This involved a three-hour driv. On route we stopped for a stretch as Rob and Sifiso prepared our lunch. This consisted of cold meats, salad and fresh bread rolls, which was to become the regular fayre of any journey involving a roadside stop. Suitably refreshed, we continued to the nearby village of Pilgrim's Rest. This village, situated in Mpumalanga Province, was declared a National Monument in 1986, in recognition of its history as a late nineteenth century "gold-rush town," when up to 1500 prospectors arrived. Within a short time a small community of tents and shacks had developed. More permanent brick buildings followed, and much of this early architecture still remains today, many retaining their late 19th century character. In the village graveyard lies the "Robber's Grave," one of the early prospectors who was caught stealing from a tent. As the grave of a robber, it is the only grave that lies north-south, unlike the resting places of those of the others  who lie east-west  (or is it the other way around??!!) This made it much easier to locate the grave of the robber amidst those of the other early prospectors whose remains lie here. The identity of the robber remains unknown. We strolled around the village for an hour or so, but one could happily spend half a day or more exploring this delightful little place. Time however is always the enemy on such trips, as Rob had planned to bring forward part of our itinerary that was planned for the next morning. Though this was to make our day a bit longer, it meant that we could make an early start towards Kruger the following day.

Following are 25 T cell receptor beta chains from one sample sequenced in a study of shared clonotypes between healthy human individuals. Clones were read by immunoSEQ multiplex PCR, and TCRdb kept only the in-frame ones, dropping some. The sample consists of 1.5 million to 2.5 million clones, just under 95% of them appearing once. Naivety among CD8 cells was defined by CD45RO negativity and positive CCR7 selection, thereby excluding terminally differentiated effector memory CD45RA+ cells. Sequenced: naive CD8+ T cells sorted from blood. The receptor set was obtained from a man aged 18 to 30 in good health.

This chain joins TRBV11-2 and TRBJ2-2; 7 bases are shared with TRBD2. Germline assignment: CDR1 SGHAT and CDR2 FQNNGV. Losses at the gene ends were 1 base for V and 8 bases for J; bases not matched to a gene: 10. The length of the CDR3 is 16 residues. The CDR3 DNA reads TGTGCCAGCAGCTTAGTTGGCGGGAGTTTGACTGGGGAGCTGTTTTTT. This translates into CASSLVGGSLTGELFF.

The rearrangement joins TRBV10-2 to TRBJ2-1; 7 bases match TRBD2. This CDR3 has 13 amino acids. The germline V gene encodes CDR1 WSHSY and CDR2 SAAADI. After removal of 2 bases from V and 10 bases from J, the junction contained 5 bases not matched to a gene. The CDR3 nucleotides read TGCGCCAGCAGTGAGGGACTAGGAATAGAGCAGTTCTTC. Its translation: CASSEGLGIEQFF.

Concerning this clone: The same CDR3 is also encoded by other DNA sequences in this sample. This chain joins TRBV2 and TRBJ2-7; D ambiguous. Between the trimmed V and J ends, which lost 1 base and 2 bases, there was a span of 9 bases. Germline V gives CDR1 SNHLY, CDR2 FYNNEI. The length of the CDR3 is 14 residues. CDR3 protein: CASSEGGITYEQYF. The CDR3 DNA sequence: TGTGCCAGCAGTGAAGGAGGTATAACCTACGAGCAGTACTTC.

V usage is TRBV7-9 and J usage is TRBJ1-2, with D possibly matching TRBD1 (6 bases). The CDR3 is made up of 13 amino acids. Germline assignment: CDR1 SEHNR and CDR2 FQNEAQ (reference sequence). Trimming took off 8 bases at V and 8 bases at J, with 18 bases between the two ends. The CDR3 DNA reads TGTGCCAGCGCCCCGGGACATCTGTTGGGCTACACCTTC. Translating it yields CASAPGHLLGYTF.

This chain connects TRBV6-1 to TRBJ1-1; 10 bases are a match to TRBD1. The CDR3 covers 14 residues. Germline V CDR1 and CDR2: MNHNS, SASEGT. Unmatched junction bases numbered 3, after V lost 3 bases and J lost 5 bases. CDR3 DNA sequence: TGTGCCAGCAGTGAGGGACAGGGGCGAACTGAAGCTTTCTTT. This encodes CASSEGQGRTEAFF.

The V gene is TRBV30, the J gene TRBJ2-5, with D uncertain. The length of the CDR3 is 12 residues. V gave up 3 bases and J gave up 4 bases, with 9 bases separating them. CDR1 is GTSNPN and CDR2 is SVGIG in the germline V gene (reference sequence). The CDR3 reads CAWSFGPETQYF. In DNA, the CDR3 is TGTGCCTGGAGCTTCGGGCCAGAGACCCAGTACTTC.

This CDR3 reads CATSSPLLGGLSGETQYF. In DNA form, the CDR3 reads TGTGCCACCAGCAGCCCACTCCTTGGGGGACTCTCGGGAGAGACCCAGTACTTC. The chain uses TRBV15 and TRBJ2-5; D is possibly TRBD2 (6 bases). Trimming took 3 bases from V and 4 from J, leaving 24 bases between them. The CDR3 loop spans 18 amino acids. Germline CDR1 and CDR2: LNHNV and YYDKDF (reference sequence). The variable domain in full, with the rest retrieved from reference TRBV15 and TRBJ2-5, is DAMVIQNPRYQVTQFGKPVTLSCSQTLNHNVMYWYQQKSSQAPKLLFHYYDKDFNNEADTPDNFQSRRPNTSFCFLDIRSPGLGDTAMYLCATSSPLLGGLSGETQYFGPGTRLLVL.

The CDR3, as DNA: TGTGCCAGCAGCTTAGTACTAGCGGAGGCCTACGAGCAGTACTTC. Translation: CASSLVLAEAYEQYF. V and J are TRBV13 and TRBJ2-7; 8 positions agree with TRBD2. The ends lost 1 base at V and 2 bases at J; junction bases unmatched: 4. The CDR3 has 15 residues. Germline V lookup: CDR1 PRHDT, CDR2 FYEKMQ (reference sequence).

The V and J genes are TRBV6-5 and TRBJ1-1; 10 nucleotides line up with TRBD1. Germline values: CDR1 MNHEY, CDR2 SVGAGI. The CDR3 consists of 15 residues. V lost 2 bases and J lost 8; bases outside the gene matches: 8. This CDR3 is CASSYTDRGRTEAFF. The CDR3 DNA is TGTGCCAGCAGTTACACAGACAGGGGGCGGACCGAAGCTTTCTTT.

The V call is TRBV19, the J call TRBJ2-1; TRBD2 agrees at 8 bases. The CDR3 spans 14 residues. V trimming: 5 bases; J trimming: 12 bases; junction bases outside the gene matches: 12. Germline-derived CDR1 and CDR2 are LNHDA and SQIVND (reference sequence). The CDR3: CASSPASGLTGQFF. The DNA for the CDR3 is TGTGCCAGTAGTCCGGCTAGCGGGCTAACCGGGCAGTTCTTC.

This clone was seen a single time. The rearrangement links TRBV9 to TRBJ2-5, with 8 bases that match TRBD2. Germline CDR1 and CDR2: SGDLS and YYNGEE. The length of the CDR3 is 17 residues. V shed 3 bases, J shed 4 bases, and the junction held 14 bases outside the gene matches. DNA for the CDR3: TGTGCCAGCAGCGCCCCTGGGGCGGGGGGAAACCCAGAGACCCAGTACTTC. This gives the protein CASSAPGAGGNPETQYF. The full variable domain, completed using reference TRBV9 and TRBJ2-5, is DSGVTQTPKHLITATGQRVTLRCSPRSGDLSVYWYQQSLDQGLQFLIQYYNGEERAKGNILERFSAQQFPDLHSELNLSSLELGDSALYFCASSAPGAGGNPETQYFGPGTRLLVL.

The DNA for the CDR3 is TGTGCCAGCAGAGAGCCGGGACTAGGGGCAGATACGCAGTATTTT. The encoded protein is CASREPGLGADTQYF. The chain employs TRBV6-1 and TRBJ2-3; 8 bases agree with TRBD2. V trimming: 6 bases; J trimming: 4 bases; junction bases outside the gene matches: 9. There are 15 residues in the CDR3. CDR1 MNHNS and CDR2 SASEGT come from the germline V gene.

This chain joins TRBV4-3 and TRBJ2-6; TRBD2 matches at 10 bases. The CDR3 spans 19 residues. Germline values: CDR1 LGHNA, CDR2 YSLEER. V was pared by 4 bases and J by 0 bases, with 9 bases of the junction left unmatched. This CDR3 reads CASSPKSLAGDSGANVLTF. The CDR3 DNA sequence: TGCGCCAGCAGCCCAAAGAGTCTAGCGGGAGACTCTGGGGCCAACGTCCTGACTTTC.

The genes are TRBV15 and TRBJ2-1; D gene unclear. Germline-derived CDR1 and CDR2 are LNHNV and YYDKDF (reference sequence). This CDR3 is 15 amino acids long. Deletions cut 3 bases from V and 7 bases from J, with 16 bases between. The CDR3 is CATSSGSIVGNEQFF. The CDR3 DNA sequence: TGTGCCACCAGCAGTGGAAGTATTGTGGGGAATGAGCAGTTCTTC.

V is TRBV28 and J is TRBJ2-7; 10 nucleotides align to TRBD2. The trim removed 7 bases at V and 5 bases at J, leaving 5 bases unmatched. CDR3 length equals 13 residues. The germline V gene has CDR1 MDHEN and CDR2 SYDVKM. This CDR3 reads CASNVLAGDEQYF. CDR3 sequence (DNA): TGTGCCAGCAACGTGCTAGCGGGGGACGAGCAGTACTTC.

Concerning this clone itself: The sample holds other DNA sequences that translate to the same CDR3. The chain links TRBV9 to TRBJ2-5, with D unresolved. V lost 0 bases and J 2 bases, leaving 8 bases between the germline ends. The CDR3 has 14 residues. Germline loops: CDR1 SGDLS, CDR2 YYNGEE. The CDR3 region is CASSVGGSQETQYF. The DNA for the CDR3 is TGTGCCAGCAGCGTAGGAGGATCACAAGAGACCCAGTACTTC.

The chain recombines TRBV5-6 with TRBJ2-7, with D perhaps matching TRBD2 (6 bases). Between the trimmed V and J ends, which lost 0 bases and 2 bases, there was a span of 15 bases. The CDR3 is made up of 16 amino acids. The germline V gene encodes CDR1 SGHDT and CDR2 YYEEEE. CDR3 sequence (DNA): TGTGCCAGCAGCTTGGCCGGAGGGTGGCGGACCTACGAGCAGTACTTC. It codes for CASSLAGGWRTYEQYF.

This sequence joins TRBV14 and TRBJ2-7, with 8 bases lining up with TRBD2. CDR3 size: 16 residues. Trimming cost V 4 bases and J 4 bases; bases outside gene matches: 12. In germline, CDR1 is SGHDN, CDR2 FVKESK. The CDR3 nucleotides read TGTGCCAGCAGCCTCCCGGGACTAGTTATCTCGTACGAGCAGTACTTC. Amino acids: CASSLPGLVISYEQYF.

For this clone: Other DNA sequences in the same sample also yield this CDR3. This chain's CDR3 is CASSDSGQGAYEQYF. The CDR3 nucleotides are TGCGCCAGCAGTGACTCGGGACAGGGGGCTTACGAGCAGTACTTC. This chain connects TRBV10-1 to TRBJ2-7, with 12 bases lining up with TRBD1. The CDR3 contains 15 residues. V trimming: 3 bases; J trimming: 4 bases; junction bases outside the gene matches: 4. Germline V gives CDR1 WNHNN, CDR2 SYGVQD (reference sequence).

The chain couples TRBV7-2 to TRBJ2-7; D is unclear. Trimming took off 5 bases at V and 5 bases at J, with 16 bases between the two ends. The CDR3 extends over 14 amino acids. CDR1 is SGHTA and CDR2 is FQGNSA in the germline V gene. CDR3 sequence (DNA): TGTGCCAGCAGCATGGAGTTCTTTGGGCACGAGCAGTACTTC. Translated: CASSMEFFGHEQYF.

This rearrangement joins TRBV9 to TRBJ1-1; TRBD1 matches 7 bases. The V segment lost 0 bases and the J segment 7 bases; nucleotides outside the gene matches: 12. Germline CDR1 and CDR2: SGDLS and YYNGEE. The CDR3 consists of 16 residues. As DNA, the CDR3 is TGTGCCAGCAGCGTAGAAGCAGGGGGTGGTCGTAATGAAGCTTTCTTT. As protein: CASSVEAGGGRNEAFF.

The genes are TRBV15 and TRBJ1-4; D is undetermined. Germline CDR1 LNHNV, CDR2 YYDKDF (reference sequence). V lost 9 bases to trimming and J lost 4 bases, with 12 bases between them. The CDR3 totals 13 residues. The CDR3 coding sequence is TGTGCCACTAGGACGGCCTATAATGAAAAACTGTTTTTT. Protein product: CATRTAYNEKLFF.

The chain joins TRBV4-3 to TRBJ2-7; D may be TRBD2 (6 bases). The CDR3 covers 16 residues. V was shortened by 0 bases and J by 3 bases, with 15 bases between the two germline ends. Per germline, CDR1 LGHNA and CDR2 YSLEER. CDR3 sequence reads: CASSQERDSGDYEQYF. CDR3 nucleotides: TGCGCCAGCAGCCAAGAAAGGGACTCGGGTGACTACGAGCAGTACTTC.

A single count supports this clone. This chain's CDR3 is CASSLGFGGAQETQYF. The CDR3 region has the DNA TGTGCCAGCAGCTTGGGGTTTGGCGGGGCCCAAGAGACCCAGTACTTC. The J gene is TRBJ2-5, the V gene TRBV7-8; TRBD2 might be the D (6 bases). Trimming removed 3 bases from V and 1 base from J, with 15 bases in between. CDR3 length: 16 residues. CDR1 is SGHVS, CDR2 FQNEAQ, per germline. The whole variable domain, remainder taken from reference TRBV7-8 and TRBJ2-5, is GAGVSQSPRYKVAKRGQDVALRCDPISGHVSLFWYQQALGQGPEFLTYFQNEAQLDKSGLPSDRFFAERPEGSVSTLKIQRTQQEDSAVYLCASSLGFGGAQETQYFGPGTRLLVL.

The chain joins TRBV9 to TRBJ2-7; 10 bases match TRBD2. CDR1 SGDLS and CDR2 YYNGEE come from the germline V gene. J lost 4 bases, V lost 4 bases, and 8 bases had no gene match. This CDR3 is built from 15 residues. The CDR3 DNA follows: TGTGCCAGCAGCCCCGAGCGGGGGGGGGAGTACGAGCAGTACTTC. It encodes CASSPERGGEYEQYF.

So with our all-too-short trip to Pilgrim's Rest over, we continued to our next destination at Blyde River Canyon. The canyon extends for a distance of 33 kilometres, and is the third largest in the world. (After USA's Grand Canyon, and Nambia's Fish River Canyon) Rob and Sifiso had chosen one of the most picturesque and best-known locations, the rock formation of the "Three Rondavels" (or alternatively the "Three sisters,") towering 800 metres above the canyon floor, so named due to their resemblance to the rondavels - or round houses - of the local population. Conditions for photography were somewhat hazy, but there was no doubting the spectacular landscape spread out beneath. The Three Rondavels occupy a position at one end of the canyon, whilst at the other lie Bourke's Potholes, named after an early prospector who searched for gold he thought existed here. (It didn't .... it was further south!!) The Potholes are numerous, caused by the erosion of whirpools of sediment at the confluence of the Blyde and Treuer Rivers. Whilst river conditions were fairly calm on our visit, one can imagine, from the safety of our pedestrian walkways, what a spectacular place this would be when the rivers are in spate.